Model T Roadster, 1910. Source: Wikimedia
That’s what I thought when I read that Ford was pretty much abandoning auto production in the US. Actually, that’s not quite accurate. My first thought was, “Is this really happening? Is this ‘fake news’? Did some random feed take over my search engine?”
But it’s true: Ford will stop producing most sedans by 2022 – the Fiesta, Fusion, Taurus, and crossover C-Max. They didn’t announce plans for the Lincoln Continental or MKZ, but since those models share production platforms with the Ford lineup, it’s likely that they’ll see the end of the road, too. Only the iconic Ford Mustang and an imported crossover version of the Ford Focus will be spared. Wall Street analysts approved of the move: the shares were up 2½% yesterday, about twice as much as the general market. The company hopes the changes will help them improve their profit margin from 5% to 8%.
The company needed to do something. They survived the Financial Crisis, but the shares haven’t moved meaningfully in over three decades. Consumer tastes have shifted towards bigger, safer vehicles, and new technology is dramatically altering how we will get where we want to go – electric and hybrid vehicles, autonomous driving, ride sharing, and so on. When Ford hired a new CEO last year, he promised to shake things up. Well, this is shaking things up.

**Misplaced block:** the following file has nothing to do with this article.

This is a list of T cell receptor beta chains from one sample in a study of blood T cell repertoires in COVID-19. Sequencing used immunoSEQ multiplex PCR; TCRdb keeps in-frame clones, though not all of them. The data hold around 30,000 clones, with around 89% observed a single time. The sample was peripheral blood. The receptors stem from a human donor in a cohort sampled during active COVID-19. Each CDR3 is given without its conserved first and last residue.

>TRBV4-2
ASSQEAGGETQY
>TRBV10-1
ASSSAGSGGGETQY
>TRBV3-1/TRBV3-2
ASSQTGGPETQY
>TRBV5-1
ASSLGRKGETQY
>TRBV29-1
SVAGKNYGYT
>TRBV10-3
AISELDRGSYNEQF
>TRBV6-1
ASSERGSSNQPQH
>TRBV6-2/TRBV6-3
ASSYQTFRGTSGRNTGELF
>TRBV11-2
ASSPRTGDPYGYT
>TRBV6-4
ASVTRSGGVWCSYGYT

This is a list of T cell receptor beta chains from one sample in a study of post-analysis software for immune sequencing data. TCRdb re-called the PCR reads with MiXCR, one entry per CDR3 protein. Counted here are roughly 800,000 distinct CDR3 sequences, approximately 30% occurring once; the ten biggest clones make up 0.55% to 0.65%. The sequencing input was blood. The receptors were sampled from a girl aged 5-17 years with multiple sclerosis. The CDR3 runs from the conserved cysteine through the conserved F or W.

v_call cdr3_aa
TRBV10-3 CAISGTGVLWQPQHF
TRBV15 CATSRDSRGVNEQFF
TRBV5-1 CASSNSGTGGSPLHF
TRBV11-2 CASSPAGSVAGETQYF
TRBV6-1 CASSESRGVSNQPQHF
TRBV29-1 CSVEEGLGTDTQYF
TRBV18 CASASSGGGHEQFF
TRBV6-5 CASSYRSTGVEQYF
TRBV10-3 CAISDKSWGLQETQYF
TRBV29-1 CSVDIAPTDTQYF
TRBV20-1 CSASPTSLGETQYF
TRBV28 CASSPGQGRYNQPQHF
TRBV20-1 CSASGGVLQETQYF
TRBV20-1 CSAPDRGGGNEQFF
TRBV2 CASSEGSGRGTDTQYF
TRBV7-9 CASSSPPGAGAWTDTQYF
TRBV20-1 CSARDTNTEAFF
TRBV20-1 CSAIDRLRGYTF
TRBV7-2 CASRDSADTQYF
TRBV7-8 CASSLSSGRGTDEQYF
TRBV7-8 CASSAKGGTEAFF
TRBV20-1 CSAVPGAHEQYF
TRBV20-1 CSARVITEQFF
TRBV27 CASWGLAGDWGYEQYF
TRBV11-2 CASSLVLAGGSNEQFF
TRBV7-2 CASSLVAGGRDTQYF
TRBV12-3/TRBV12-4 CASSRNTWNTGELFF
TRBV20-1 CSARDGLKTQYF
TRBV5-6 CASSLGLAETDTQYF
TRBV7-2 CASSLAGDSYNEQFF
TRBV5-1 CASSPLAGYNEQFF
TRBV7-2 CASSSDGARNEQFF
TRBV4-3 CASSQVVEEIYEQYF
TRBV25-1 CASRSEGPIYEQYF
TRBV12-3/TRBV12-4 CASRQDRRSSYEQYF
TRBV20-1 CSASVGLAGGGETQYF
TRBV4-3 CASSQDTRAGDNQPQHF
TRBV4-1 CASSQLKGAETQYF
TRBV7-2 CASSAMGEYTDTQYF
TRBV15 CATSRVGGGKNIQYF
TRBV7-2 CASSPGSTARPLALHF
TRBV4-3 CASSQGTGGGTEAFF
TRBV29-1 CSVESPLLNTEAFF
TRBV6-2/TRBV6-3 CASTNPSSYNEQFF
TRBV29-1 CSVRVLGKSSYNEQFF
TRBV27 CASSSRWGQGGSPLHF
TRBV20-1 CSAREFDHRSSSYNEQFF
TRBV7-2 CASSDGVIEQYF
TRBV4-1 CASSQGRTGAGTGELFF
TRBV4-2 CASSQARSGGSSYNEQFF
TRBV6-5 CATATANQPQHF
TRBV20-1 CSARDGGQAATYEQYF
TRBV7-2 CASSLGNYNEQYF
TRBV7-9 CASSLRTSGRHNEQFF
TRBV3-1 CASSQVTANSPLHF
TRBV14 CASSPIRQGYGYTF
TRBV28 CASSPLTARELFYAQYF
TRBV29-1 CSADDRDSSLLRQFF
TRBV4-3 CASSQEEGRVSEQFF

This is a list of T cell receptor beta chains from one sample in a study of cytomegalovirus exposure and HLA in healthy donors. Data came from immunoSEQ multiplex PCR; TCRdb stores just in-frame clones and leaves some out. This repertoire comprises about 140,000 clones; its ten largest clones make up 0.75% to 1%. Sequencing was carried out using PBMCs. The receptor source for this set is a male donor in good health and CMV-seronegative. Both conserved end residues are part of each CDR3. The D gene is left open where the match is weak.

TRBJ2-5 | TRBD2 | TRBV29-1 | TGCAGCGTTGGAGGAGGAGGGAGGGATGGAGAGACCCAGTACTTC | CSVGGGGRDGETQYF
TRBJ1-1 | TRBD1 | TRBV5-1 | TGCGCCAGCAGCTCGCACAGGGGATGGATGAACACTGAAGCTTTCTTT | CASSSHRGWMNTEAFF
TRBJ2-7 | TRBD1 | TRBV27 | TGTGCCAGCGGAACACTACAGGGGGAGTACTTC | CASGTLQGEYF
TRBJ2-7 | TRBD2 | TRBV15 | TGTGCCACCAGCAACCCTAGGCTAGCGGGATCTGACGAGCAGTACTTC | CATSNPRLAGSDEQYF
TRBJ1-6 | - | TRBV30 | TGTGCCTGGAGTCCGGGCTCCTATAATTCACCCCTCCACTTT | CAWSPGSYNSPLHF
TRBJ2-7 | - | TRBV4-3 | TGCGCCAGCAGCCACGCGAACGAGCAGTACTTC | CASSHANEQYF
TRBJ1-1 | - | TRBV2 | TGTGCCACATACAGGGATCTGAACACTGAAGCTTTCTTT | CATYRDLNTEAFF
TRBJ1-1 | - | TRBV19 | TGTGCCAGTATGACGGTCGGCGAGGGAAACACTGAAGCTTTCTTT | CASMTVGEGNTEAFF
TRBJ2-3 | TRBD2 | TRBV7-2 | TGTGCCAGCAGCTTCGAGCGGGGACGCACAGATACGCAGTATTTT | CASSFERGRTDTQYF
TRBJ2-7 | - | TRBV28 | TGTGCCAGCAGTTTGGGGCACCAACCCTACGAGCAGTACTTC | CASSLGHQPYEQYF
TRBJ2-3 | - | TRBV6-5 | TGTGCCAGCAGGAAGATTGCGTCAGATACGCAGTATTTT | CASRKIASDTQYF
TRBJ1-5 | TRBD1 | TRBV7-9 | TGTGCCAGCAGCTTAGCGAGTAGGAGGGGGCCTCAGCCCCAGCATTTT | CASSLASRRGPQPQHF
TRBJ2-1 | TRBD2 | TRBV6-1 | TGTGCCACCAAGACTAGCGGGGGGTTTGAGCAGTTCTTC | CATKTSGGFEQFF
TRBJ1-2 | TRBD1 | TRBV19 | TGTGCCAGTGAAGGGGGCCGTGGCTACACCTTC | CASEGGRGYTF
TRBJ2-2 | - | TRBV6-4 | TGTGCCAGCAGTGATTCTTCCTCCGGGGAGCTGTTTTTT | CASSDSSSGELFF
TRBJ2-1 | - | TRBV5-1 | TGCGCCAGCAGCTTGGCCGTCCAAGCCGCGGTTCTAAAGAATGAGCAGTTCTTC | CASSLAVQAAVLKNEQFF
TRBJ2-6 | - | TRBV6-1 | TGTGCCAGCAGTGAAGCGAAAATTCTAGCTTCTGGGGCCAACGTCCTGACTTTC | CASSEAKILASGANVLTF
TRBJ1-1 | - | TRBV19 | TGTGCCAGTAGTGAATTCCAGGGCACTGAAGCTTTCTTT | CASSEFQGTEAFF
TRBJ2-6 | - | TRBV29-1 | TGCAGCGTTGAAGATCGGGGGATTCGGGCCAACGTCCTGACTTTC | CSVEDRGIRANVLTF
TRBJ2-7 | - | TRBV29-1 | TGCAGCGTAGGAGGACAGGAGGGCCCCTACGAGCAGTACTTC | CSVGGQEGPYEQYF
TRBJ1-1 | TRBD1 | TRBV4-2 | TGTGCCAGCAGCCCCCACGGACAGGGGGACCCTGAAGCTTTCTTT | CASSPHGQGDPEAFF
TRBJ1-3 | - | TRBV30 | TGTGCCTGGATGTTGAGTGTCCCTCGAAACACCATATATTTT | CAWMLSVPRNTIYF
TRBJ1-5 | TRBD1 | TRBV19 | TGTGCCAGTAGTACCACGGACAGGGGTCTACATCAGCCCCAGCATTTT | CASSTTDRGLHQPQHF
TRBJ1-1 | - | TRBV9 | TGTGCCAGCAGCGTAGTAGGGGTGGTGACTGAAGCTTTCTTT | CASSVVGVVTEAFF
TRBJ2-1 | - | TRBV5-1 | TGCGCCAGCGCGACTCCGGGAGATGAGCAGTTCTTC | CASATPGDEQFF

Ford market price, 1988-2018. Source: Bloomberg
This is the kind of bold move investors expect from managers. Too often, CEOs run a company as if it’s their personal fiefdom or some sort of social enterprise. That’s fine if it’s their money, but when a corporation is publicly traded, management has a fiduciary duty to investors to maximize its long-term financial value. Sometimes that means acting as a caretaker, but often it requires making big, hairy, audacious decisions. When the times change, managers need to change with them.
Because it’s not their capital. If they can’t manage the firm’s assets profitably, someone else should.
Douglas R. Tengdin, CFA
Charter Trust Company
“The Best Trust Company in New England”